Claims rise cuts into TAL profits

TAL, Australia's second-biggest life insurer, has posted a slide in half-year profit but expects price rises to contribute to a better performance this half.

TAL, Australia's second-biggest life insurer, has posted a slide in half-year profit but expects price rises to contribute to a better performance this half.

Managing director Jim Minto said the September-half results were dragged down by higher than expected claims, including claims dating back a decade and shepherded by lawyers, rather than people giving up their policies.

"The trends are quite remarkable," he said, pointing to larger numbers of mental health claims over the past few years as the economy has weakened. "People are saying they won't be able to go work again, which is a dramatic judgment."

TAL's Japanese parent, Dai-Ichi Life, tipped an improvement in TAL's net income this half, but expects its 2014 result to be lower than the previous year's.

"We expect claims experience in the second half of the year to benefit from management initiatives, and forecast TAL to record $70 million net income in the current fiscal year, while it recognised $29 million net income in the first half of the year," a Dai-Ichi Life statement said.

The $70 million net income forecast for the year to March 2014 compares with $91 million in 2013.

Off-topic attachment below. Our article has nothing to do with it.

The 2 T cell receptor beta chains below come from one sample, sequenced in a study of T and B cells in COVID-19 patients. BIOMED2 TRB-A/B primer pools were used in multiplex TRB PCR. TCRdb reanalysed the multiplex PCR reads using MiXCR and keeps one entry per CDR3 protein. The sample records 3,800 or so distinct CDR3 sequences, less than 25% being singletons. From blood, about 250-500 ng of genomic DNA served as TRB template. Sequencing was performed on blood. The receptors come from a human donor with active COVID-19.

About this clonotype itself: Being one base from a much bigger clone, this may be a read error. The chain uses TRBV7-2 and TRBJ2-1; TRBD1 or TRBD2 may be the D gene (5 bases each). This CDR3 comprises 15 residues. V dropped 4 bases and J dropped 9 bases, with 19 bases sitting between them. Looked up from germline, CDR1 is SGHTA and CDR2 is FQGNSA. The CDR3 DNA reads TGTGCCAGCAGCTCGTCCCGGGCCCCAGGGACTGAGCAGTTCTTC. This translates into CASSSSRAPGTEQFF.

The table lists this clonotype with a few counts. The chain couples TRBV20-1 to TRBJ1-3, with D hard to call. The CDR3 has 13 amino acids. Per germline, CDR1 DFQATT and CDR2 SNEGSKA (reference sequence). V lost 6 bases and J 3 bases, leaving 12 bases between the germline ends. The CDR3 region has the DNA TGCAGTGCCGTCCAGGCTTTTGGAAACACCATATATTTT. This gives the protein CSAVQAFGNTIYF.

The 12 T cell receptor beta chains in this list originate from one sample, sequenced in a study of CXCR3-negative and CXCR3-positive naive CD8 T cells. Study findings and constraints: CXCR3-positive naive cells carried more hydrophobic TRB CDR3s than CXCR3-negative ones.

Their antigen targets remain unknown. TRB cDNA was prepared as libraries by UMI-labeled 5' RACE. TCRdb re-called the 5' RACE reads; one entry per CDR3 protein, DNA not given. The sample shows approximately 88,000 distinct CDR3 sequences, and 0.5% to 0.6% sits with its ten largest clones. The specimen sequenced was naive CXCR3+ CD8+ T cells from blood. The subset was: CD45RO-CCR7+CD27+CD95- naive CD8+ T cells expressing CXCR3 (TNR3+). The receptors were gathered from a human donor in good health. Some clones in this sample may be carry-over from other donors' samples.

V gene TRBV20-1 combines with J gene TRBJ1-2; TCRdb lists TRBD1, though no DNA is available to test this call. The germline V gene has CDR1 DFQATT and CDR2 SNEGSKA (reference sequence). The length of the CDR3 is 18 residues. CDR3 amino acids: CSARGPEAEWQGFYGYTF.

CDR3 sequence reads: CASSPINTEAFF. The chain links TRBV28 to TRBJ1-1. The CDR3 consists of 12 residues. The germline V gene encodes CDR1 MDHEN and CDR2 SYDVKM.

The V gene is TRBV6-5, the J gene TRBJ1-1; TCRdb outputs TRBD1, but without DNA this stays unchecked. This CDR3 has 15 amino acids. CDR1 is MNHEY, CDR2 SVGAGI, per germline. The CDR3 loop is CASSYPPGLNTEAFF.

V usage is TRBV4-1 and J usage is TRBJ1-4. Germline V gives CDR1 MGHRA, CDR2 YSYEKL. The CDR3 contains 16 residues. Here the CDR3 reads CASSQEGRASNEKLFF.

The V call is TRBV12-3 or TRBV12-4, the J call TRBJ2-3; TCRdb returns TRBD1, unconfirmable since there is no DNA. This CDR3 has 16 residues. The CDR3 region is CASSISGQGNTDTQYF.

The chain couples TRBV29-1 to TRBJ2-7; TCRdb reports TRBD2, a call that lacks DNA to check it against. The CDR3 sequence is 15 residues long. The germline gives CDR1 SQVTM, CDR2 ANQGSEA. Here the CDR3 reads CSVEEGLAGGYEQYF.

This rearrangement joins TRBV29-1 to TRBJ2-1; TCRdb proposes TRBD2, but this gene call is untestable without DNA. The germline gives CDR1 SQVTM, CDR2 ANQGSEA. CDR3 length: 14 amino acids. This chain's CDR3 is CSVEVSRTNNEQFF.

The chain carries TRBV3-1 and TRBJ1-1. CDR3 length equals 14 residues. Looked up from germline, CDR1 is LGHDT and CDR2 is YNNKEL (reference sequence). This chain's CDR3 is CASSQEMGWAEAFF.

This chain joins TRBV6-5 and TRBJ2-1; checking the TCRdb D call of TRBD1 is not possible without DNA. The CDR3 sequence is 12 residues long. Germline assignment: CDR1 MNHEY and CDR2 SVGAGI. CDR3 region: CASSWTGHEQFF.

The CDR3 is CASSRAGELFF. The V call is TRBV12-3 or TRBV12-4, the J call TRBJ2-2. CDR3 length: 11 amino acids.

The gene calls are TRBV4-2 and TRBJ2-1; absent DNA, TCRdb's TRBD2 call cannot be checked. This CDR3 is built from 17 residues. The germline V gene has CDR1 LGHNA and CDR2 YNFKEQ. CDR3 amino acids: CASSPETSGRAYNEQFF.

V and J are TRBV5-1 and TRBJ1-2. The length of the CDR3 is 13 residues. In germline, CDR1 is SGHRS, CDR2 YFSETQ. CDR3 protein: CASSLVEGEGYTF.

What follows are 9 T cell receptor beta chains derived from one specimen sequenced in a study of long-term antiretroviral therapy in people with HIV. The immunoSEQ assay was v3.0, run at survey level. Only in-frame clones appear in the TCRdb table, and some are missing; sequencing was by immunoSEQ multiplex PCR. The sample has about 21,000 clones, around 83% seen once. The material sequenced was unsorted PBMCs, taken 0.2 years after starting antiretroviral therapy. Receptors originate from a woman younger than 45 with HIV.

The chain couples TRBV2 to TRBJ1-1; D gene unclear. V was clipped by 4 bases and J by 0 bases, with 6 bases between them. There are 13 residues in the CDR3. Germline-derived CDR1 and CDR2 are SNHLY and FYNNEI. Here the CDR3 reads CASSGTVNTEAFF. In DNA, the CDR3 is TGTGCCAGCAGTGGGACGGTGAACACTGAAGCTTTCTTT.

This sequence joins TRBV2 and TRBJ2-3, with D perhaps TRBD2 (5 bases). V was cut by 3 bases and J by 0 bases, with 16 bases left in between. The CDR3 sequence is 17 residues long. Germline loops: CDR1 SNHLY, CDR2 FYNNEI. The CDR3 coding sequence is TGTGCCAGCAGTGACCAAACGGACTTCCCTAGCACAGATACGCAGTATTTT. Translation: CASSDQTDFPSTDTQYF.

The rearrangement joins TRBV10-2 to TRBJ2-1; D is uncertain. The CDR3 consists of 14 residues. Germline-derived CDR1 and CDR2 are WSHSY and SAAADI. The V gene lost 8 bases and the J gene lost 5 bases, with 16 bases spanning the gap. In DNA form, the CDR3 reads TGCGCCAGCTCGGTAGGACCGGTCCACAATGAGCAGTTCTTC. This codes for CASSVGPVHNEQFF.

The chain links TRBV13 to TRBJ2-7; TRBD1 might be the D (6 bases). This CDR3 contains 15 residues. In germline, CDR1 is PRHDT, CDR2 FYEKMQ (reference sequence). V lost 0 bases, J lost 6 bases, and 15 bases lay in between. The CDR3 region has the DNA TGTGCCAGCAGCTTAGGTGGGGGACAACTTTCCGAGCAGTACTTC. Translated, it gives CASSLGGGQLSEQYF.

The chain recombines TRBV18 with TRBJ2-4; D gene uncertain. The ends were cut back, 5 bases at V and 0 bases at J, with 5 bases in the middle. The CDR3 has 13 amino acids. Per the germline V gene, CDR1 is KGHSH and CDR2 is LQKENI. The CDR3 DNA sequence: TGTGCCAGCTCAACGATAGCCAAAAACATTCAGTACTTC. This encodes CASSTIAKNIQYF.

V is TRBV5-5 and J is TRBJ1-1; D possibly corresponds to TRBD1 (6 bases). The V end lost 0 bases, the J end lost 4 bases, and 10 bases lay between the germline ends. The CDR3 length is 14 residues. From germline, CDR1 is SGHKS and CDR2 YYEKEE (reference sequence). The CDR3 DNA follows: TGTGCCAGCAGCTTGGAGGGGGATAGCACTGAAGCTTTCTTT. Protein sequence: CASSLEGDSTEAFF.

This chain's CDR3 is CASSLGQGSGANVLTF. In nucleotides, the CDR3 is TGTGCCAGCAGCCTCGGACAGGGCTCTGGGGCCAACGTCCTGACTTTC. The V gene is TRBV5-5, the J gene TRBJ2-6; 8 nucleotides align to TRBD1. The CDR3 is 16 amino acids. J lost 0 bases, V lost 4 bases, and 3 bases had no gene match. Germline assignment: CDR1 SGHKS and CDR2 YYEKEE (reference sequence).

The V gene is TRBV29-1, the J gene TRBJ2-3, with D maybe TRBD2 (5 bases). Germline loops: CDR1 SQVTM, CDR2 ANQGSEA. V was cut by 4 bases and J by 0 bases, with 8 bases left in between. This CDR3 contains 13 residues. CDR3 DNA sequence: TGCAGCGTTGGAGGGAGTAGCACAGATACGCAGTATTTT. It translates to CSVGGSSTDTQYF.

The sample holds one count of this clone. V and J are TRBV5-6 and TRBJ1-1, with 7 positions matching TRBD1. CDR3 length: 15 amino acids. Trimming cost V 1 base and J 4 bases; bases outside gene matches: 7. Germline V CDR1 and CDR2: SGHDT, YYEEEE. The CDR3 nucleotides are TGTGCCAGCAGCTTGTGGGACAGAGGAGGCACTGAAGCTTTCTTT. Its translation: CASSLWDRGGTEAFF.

Dai-Ichi Life bought TAL, formerly known as Tower Australia, two years ago for $1.2 billion.

TAL sells policies direct to customers, via financial planners, and through group and workplace superannuation schemes. Its customers include AustralianSuper and First State Super.

The results follow profit warnings from Australia's biggest life insurer, AMP, as a slowing economy prompts some people to opt out of life insurance products.

Life insurers have been whacked by a surge in disability and stress-related claims, and delays in people returning to work. Furthermore, while life insurance policies are designed to stay in force for some years, people are changing their policies more frequently as they cut costs and consolidate their super.

TAL's underlying profit - stripping out elements such as interest rate changes and one-off expenses - fell 34 per cent to $46 million in the six months to September.

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